Ultimately, though, this will depend on your endgame and the goals you’ve set for your business. Marketplaces can be a great way to get your products out there – just make sure you’ve considered your options and have chosen it as part of your broader business strategy.
If you sell in an online marketplace:
If you haven’t already planned your sales and social media campaigns – or you want some tips for next year – here are some online shopping sale days to mark on your calendar for the months ahead.
Born in Australia in 2012 as a response to Cyber Monday, the Click Frenzy website acts as a catalogue of deals from other businesses, big and small.
The main online shopping event is in early November, with 2021’s falling on 9 November, but there are also several other smaller Click Frenzy sales throughout the year.
Falling on 11 November each year – because “one is the loneliest number” – Singles’ Day is a Chinese day unofficially dedicated to celebrating single people. More importantly, it’s also the largest retail shopping day in the world, both in physical stores and online.
Singles’ Day 2020 smashed previous records by almost double to make more than $74 billion in sales worldwide, and in recent years Australian brands and products have become some of the most sought after for Chinese consumers shopping internationally.
Singles’ Day deals are most often sold through international marketplaces like Alibaba. But that doesn’t mean you can’t join hundreds of other Aussie brands and offer your own deals in store and online to capitalise on the hype.
While the name sounds bleak, Black Friday is the biggest shopping day of the year in the United States – and one of the most popular worldwide. Every year, the day after Thanksgiving, stores throw their doors open to swarms of camped-out shoppers on the hunt for a bargain (or many).
The day is a favourite pastime for many US consumers and as Australians aren’t ones to miss out on an event (we even weaseled our way into Eurovision), shoppers and retailers have quickly taken to Black Friday since it first graced our shores 10 years ago. In 2020, Australia was ranked third
Black Friday isn’t officially until 26 November, but the sales seem to start earlier every year as competition between businesses grows, and consumers take advantage of the discounts to get their shopping done early.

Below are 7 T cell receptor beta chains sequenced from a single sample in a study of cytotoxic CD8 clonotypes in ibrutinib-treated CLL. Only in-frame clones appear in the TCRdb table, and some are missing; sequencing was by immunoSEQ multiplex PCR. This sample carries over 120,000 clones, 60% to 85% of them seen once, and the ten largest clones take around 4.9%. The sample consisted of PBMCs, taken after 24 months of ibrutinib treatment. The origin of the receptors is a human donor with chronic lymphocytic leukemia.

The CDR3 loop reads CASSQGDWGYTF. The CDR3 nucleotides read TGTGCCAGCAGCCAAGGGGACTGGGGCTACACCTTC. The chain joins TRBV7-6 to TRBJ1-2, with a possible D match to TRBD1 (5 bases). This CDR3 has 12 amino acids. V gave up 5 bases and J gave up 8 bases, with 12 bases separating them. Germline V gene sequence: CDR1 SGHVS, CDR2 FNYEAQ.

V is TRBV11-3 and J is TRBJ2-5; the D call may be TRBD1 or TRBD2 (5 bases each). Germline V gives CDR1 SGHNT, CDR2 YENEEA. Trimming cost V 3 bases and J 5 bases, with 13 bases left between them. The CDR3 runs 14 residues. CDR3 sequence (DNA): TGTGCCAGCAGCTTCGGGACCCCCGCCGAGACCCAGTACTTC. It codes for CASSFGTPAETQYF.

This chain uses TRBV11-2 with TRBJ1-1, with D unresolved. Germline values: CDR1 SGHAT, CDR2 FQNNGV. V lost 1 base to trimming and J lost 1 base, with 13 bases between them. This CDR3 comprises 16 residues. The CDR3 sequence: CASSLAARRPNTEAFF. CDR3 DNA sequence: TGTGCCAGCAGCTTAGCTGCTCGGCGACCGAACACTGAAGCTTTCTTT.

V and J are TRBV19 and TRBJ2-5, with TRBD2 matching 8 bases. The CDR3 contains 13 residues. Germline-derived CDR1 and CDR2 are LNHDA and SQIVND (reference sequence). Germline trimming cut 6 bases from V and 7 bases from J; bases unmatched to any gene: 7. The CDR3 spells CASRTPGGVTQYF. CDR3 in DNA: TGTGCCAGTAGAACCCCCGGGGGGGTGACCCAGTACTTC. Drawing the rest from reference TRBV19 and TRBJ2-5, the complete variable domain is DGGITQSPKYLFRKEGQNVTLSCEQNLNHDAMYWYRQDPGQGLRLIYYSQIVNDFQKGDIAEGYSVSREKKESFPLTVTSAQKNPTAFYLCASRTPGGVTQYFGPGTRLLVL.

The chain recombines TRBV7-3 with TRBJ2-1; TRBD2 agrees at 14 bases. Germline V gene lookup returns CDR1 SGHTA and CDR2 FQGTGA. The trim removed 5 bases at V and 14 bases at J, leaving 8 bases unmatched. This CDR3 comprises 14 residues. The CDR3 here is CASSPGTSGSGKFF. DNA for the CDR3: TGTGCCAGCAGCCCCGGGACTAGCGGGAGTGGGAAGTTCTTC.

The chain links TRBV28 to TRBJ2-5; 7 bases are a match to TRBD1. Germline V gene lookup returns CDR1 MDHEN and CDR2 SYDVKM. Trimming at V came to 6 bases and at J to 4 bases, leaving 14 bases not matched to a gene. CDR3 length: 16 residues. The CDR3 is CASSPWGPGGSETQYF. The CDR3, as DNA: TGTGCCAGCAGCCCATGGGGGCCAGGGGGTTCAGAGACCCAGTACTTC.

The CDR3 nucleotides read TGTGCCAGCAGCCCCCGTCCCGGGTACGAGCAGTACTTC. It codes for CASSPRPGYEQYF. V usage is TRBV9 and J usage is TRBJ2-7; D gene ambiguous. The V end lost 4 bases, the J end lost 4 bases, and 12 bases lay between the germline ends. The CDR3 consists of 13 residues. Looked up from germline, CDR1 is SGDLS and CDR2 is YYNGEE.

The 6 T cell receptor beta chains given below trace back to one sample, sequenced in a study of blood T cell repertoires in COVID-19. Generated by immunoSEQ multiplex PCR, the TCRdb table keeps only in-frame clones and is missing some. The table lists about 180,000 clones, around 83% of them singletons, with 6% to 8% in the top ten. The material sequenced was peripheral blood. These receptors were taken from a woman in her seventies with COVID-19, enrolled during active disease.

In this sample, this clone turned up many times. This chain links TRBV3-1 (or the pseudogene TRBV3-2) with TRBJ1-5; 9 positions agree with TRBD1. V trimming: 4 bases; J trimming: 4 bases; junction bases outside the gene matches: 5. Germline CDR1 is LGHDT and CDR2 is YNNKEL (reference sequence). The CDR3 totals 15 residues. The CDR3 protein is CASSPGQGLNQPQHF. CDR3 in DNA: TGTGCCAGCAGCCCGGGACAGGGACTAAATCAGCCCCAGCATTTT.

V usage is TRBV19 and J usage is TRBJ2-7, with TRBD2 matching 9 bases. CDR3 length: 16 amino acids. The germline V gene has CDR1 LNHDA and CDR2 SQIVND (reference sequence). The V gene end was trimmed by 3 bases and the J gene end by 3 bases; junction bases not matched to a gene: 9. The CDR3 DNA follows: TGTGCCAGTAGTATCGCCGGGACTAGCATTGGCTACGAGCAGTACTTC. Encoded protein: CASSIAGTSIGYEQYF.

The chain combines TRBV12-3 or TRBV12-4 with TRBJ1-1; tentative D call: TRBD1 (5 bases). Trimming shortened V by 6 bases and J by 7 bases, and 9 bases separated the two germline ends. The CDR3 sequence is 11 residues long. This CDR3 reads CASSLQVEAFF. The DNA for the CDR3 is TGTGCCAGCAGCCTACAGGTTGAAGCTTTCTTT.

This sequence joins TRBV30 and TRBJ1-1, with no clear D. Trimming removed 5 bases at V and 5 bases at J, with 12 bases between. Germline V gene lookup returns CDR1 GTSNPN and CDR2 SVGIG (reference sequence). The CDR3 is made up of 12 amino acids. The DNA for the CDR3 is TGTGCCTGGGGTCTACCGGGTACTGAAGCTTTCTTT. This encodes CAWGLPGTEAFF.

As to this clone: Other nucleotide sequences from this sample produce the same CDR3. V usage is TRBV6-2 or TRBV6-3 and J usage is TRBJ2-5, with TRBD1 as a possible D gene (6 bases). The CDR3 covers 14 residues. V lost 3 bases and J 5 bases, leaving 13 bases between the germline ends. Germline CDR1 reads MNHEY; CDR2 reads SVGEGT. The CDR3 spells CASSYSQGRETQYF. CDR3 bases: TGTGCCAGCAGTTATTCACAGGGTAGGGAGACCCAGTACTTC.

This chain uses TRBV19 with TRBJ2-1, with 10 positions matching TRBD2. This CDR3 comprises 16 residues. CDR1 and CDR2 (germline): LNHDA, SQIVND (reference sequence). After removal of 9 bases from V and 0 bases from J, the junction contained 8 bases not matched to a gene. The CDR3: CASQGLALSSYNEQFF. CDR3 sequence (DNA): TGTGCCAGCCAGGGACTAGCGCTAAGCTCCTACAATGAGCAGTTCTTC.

Trends have shown that Black Friday is gaining popularity over Boxing Day and is increasingly becoming a large part of businesses’ pre-Christmas sales.
Online sales are likely to increase further this year thanks to the coronavirus (COVID‑19) pandemic. So, if you’re not on board with the Black Friday weekend already, it might be the year to start.
Between Black Friday and Cyber Monday in the US is Small Business Saturday. The latest addition to the Black Friday weekend, the day is a reminder to shoppers to keep it local and visit smaller brick-and-mortar stores.
The past 2 years have fortified the ‘shop local’ movement. A 2020 survey by CouriersPlease found that 4 out of 5 Australian shoppers would choose to support small and local businesses over big, global brands. This means there’s no better year to spread the word about Small Business Saturday on 27 November.
Black Friday isn’t just a day anymore but the kickstart to the shopping season. Cyber Monday falls on the Monday after Black Friday – 29 November this year. As the name suggests, the day promotes online shopping, gaining prominence over the years as more retailers and consumers turn to eCommerce.
Cyber Monday works especially well for those consumers who are looking for a bargain but aren’t drawn to the crowds or urgency of Black Friday. It’s also a great opportunity to catch more hesitant customers who might want to research different products and price-match before committing to a purchase.
Many retailers will promote different deals over the sales weekend to try to catch repeat business. You can get an idea of what other retailers have planned for Cyber Monday 2021 on Finder.
You probably don’t have to be reminded about Boxing Day sales, which start the day after Christmas on 26 December. While Black Friday has certainly given Boxing Day a run for its money in recent years, Boxing Day isn’t going anywhere quietly. And according to Finder, there’s a place in Australia’s heart for both days.
If you’re not set up for eCommerce, now might be the time to look into it. The increase in international brands in Australia, and ease and convenience of online shopping, has pushed the Boxing Day sales more online each year.
Plus, if your target customer is someone who’d prefer to shop while watching the test cricket at home, they’ll probably thank you for it.
You can get a sneak peak of other retailers’ Boxing Day 2021 deals on Finder.
Love it or loathe it, these shopping sale days are here to stay and the trend towards online shopping is showing no sign of slowing down.
With postage delays and the ‘shop local’ sentiment of the last 18 months driving many Australian shoppers to support small Australian businesses, this summer shopping period could be looking up for SMEs that have set their sights on eCommerce to stay in the game.
It’s time for small, local businesses to jump on board. So, make sure your marketing efforts now will keep customers coming back for the rest of the shopping season and the next.